Posts Tagged ‘Geography’

The Game of Prisoner

November 19, 2012

Image from Graphics Fairy


Youngsters Who Play It Become Clever Geographers.

An interesting game when young folk come together is the escape from prison.

It requires children who are clever in geography. It is a lesson in the disguise of pleasure.

The game proceeds after this fashion: A map is held by a judge, usually a grown person or an older child. Then two children are chosen and placed in separate corners.

Says the judge: “Now, Carrie, you represent New York in this corner, and, Richard, you are in Moscow, imprisoned; you want to get away and reach home by Thanksgiving day. You have gotten from behind the walls, but what is your most direct route home?”

Then Richard has to tell each sea, country and ocean he crosses to get home for the turkey and cranberry sauce. If he can’t do it successfully he must remain right on the spot in the floor where he stopped until he thinks out his escape.

Image of Ofuna – Secret POW camp – Yokohama from Amazing Stories

Other members of the game are placed in prisons at various parts of the country. The favorite jails are now located in China and Japan on account of the interest aroused during the late war. A leading question is: “If you were put in a Yokohama prison, how would you get back to Peking?”

Soon the room becomes filled with prisoners, all trying to get home. Half of them are “stalled” in the center trying to think of the boundary line which brings freedom; others are just leaving the prison walls.

When the game has been played frequently, those who join in get very familiar with the junction of countries, and learn many straight lines and clever jumps that had not appeared feasible before. For those who are not quite conversant with geography, easy tasks are given; for instance, to be placed in a Paris prison and find their home in Boston.

Portsmouth Herald (Portsmouth, New Hampshire) Feb 2, 1899

Image from Brie Encounter

Nowadays, what are the chances of children even being able to find Paris on a map, let alone figure out how to get from there to Boston?

Test Your Knowledge, Texas!

November 9, 2010


Texas - 1835

Larger version of this map at U of T Libraries’ website.

Texas History.

1. Why is it incorrect to speak of La Salle as “the discoverer of Texas?”

2. Where and by whom was the first settlement made in Texas?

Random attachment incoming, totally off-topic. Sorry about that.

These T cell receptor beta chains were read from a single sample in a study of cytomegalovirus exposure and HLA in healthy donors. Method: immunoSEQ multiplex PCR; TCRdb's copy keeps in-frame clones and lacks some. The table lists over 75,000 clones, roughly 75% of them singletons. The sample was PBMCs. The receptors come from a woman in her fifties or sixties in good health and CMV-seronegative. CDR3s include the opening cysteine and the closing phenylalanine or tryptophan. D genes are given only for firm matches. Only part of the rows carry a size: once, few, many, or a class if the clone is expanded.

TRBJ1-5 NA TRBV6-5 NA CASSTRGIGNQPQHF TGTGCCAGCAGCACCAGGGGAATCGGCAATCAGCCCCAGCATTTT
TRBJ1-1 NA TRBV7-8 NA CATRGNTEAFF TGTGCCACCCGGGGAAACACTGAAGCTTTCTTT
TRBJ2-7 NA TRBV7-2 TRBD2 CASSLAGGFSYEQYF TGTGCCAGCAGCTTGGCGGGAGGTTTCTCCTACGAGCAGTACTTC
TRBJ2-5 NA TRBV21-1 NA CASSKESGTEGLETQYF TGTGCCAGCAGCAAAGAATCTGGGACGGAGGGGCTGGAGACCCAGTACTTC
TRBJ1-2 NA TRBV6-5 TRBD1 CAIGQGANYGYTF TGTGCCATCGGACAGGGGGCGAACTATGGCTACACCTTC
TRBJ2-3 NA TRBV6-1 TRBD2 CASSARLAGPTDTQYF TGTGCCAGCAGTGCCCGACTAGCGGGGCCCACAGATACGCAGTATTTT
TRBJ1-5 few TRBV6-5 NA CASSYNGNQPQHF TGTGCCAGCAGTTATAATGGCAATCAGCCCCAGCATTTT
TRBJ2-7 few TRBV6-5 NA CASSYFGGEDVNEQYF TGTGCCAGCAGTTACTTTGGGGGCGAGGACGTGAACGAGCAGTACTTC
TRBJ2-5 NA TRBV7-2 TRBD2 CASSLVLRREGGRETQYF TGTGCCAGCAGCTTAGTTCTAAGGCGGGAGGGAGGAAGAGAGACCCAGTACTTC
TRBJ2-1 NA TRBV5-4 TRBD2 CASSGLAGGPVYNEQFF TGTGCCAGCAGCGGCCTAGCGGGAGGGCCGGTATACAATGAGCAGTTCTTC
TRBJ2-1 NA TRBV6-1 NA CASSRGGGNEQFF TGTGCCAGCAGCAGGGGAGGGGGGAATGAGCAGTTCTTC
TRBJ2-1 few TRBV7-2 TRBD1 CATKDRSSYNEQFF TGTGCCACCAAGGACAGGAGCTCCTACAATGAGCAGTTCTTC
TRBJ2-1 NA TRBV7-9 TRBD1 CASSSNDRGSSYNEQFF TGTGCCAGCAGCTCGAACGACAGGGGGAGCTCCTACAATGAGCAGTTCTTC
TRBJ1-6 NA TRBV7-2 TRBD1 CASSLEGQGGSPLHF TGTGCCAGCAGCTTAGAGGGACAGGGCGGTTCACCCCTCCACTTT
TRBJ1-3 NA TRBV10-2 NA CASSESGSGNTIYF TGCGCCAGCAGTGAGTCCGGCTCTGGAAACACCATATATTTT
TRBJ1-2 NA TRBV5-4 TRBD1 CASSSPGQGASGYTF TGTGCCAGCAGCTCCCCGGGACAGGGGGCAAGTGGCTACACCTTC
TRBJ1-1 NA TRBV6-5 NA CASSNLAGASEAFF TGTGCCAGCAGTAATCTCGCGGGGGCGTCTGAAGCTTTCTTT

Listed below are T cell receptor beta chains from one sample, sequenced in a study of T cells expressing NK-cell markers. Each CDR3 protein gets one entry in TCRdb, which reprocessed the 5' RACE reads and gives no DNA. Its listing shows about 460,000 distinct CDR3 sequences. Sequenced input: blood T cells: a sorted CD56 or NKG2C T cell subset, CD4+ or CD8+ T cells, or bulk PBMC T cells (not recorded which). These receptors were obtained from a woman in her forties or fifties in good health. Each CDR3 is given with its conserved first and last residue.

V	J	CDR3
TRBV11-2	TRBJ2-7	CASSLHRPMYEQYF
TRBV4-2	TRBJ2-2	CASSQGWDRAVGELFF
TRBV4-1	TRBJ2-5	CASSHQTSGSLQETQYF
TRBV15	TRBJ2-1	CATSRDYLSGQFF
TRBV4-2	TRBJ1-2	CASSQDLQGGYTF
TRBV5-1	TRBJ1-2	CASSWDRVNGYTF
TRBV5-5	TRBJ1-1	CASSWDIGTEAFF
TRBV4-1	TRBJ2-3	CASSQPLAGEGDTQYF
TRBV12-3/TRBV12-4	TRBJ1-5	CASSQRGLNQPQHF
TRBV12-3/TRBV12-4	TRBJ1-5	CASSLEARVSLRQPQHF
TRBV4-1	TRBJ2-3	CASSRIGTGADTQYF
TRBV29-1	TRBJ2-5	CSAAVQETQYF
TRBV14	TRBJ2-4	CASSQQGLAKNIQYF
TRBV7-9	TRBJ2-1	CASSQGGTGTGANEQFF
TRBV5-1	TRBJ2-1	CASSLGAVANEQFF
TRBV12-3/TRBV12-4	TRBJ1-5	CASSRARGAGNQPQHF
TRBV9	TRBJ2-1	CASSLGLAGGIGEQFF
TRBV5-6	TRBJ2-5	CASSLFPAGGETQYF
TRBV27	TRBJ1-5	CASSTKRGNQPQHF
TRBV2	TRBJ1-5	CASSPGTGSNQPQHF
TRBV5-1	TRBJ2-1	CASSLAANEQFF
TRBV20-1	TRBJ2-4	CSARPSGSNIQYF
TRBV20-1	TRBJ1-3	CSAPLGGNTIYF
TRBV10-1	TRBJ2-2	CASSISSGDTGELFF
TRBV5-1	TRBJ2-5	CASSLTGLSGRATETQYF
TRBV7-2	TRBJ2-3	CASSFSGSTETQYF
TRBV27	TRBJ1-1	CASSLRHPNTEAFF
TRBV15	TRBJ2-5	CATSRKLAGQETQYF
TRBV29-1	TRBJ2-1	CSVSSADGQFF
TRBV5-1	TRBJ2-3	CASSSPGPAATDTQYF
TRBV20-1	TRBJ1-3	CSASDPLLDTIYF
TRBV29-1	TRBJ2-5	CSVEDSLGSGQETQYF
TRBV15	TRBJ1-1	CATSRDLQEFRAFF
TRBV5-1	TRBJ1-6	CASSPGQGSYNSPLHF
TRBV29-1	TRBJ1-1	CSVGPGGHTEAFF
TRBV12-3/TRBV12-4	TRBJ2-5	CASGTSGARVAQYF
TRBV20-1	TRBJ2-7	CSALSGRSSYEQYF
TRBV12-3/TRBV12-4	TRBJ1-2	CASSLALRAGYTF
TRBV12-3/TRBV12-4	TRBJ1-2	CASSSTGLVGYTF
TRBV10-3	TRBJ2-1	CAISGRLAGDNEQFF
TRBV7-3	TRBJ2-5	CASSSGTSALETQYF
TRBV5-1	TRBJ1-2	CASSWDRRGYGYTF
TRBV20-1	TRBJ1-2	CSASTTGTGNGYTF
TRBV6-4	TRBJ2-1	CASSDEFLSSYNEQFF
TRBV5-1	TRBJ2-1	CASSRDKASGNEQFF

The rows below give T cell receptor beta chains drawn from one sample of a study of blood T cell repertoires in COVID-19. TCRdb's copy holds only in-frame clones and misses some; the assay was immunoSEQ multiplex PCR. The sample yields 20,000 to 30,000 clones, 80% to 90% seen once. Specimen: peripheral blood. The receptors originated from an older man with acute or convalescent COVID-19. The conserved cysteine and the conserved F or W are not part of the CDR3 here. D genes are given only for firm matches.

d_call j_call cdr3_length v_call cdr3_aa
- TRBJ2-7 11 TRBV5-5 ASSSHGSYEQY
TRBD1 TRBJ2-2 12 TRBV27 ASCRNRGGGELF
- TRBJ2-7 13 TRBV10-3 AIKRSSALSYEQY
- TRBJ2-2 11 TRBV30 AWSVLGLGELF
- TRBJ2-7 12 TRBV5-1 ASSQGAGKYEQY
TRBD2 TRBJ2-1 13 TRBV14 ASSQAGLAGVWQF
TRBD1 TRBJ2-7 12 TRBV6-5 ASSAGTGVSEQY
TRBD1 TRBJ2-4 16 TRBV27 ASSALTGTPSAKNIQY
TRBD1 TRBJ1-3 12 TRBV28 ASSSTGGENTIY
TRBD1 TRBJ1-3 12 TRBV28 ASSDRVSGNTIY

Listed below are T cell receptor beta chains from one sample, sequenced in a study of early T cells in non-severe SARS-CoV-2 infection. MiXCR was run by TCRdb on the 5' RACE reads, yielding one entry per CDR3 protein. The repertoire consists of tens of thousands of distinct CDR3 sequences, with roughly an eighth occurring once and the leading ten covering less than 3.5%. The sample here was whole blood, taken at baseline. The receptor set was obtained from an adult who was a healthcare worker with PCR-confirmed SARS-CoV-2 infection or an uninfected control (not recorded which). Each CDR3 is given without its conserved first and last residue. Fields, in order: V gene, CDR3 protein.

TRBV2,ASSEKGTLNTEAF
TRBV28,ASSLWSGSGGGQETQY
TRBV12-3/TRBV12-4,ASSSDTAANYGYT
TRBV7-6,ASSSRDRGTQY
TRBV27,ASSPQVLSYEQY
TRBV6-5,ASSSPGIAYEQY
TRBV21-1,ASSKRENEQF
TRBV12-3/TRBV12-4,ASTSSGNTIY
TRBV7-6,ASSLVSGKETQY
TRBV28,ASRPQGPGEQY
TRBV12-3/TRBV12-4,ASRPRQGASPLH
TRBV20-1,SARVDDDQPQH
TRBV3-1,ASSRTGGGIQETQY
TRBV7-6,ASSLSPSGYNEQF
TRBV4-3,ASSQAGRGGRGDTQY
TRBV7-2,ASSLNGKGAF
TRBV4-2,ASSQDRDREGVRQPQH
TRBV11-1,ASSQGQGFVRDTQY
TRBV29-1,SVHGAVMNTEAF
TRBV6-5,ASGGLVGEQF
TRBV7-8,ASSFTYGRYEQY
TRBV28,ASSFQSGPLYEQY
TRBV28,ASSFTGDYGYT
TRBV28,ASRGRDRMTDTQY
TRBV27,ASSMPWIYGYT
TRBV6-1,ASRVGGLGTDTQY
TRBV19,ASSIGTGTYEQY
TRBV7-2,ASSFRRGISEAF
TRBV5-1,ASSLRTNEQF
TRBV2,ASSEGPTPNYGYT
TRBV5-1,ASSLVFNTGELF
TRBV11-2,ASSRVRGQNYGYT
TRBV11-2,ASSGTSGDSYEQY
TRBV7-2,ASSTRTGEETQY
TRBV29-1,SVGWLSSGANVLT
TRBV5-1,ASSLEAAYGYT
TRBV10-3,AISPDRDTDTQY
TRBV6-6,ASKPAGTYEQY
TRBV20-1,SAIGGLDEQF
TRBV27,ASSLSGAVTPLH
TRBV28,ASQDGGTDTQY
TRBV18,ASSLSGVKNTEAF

3. (a) What are the five oldest towns in Texas? (b) Give the dates of their founding and the names of founders.

4. What is meant by the empresario system?


1. The following questions on modern history formed the final test for the senior class on Thursday last. They will be interesting to other pupils throughout the grades immediately below, it is thought. Who among these can find the right answers to the queries below? We hope to publish the  paper receiving the highest mark, next week. Look up the answers and compare them with those published.


I. State the five chief causes of the French revolution.

II. Who were the girondists and what was their aim?

III. What was the battle of Trafalgar? By whom fought? The results?

IV. State the condition of the Russian serfs; their number and by whom emancipated.

V. When and how were Sicily and Naples added to the kingdom of Victor Emanuel?

VI. What territory has been acquired by the United States in the last two years, and how?

VII. What were the causes of the present war in Africa?


U.S. Map 1899 (

Here are some very easy questions in geography. How many can you answer right away?

1. What does the word Transvaal mean?

2. What are the five great “lake shore” cities of the United States?

3. (a) Name the largest state. (b) The smallest state. (c) The longest state. (d) The state with the most neighbors. (i.e. The one that adjoins most other states.) (e) The state that has the longest coast line.

4. If you journey from New York City to San Francisco by rail, going by Philadelphia, Cincinnati, St. Louis, and Denver, what states whould you cross?

5. (a) In what states are the following universities: Harvard, Yale, Cornett, Ann Arbor, Stanford? (b) Of these which is the oldest? The youngest?



I. What American poet is called “The Poet of the sea,” and why? [Anyone know this one?]

II. What American author is called “The Dutch Herodotus,” and why?

III. Who is called the “Quaker Poet?” What are his three most popular poems?

IV. (a) Who are the three greatest Southern poets? (b) Which of these once lived in San Antonio? (c) Did he write anything of San Antonio, and if so, what?

V. (a) Who wrote the novel, “Remember the Alamo?” (b) When was it written? (c) Write a brief review of this book, naming the characters, and giving as careful an analysis of the same as you can, also a brief sketch of the author.

San Antonio Light (San Antonio, Texas) Nov 26, 1899